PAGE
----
QuickBooks is the most commonly used accounting software for small and mid-sized companies. In general, if you don’t have an integrated accounting package in the enterprise software you use, then some form of QuickBooks is probably a really good solution for your business. Whether you are just trying to get your bills paid and collect from your clients, or you want financial reporting in order to assess your company’s performance, QuickBooks can take care of you. I have worked with many (maybe all) versions of QuickBooks for different companies from distribution and service companies to manufacturing and non-profit and, for me, QuickBooks Online is the best fit for most situations.
Pros of Quickbooks Online:
- Always Up to Date: Like all online software you always have the most up to date version and you don’t have to make a separate payment to get the latest upgrade. You also get multiple users when you purchase this version so you often don’t have the expense of additional licenses.
- Available Anywhere: The single best part of QuickBooks Online is that it is available anywhere that you have internet access. If you have remote or part-time employees (this is often the case for small organizations) they can assess and take care of your accounting functions from where they are. I’ve been known to process payments or even payroll while out on vacation in order to hit a required submission date and this version of QuickBooks makes that easy. If you currently have your database on a server, you can still often access it remotely but you have to use the remote access. This can be fairly cumbersome to navigate and slow as you have to actually serve up the QuickBooks software as well as the data. This often requires quite a bit of technical support to get you clean and easy remote access.
- Easy Sharing to CPAs: If you are in the habit of making a CPA back-up copy to give to your CPA each year, you no longer have to do that with the Online version. You can grant special CPA access without purchasing an additional user. This is especially nice because now the CPA can work on closing your year or your tax return while you continue to work and everyone is using the up to the minute accurate data.
- Testing Modules: It is easy to test additional modules if you are working in the Online version as you just have to click them and they open up and you can explore as much as you’d like. Until you use it, you don’t pay for it.
- Strong Security: Intuit has a comprehensive set of security policies and procedures in place to protect your data, including: continual risk assessments, authentication, and audit logs. There is a secure connection to your browser (padlock symbol) using TLS technology to encrypt your data and it stays encrypted through Intuits firewall, and it is stored on dedicated machines protected via tokenization per NIST guidance. I don’t even know what this all means (though I know people that do) but there is a Whitepaper published on the QuickBooks site to address all security concerns.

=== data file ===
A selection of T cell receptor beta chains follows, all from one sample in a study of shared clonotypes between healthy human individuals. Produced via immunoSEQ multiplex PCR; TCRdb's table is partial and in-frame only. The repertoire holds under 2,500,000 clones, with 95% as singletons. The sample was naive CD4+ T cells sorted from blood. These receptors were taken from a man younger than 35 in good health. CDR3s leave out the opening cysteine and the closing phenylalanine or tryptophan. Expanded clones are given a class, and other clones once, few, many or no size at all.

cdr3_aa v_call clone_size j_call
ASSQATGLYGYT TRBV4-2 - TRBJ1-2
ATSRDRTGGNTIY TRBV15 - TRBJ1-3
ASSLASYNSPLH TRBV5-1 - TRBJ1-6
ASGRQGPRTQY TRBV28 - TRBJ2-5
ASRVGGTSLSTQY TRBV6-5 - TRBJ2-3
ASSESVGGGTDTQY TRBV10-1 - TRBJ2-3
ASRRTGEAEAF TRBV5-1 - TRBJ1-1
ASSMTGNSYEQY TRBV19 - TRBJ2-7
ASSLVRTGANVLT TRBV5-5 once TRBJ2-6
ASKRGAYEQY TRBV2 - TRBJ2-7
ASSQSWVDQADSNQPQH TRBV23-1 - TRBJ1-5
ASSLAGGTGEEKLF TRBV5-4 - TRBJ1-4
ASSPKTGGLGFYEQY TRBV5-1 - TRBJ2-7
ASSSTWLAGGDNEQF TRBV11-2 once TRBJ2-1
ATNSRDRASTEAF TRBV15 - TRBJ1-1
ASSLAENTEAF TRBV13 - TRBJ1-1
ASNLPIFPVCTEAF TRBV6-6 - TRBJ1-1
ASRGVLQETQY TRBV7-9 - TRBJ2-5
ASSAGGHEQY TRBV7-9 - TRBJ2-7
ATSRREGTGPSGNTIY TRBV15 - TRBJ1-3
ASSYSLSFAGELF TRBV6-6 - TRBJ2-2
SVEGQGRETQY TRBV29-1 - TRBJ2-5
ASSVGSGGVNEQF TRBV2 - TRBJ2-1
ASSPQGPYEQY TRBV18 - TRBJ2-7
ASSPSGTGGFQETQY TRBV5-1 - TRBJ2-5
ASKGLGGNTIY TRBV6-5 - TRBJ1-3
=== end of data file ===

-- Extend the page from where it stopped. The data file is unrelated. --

- No Storage Limits: QuickBooks online does not have a file size limit or transaction limit as the desktop version does. However, there are restrictions on how much data you can import and when. Also, a huge amount of data will impact performance just as it would with the desktop version.
Cons of QuickBooks Online:
- Potentially more costly: While you don’t have to pay separately for upgraded versions and you likely won’t have to buy multiple licenses with QucikBooks Online, it can cost more than simply buying the software. QuickBooks Online is a regular monthly subscription cost rather than a one-time purchase price. So, if you only have one person accessing it and if you don’t plan to do the regular upgrades, purchasing it outright might be less expensive.
- Relinquish Some Control of Data: When you move from a desktop version of QuickBooks to QuickBooks Online, you have to give up a bit of control. It’s not like the purchased version where you can simply upload your current data to the QuickBooks Online servers. Instead, you must create files and send them to QuickBooks and they load it all for you. This can be a bit disconcerting as accounting data is highly confidential but I have found the support at QuickBooks to be fairly responsive. In general, there is a sense of a loss of control if you move to QuickBooks Online from another version. The data now resides “elsewhere” and you can’t just move the file location or download it all to your desktop for “safe keeping”. The non-profit I have done work for was worried about their donor information being accessible and not secure but the security listed above was actually higher than anything we could have quoted our donors by keeping it on our machines.
Have questions about QuickBooks? Ask in the comments section below and either Angie or someone from our team will get back to you!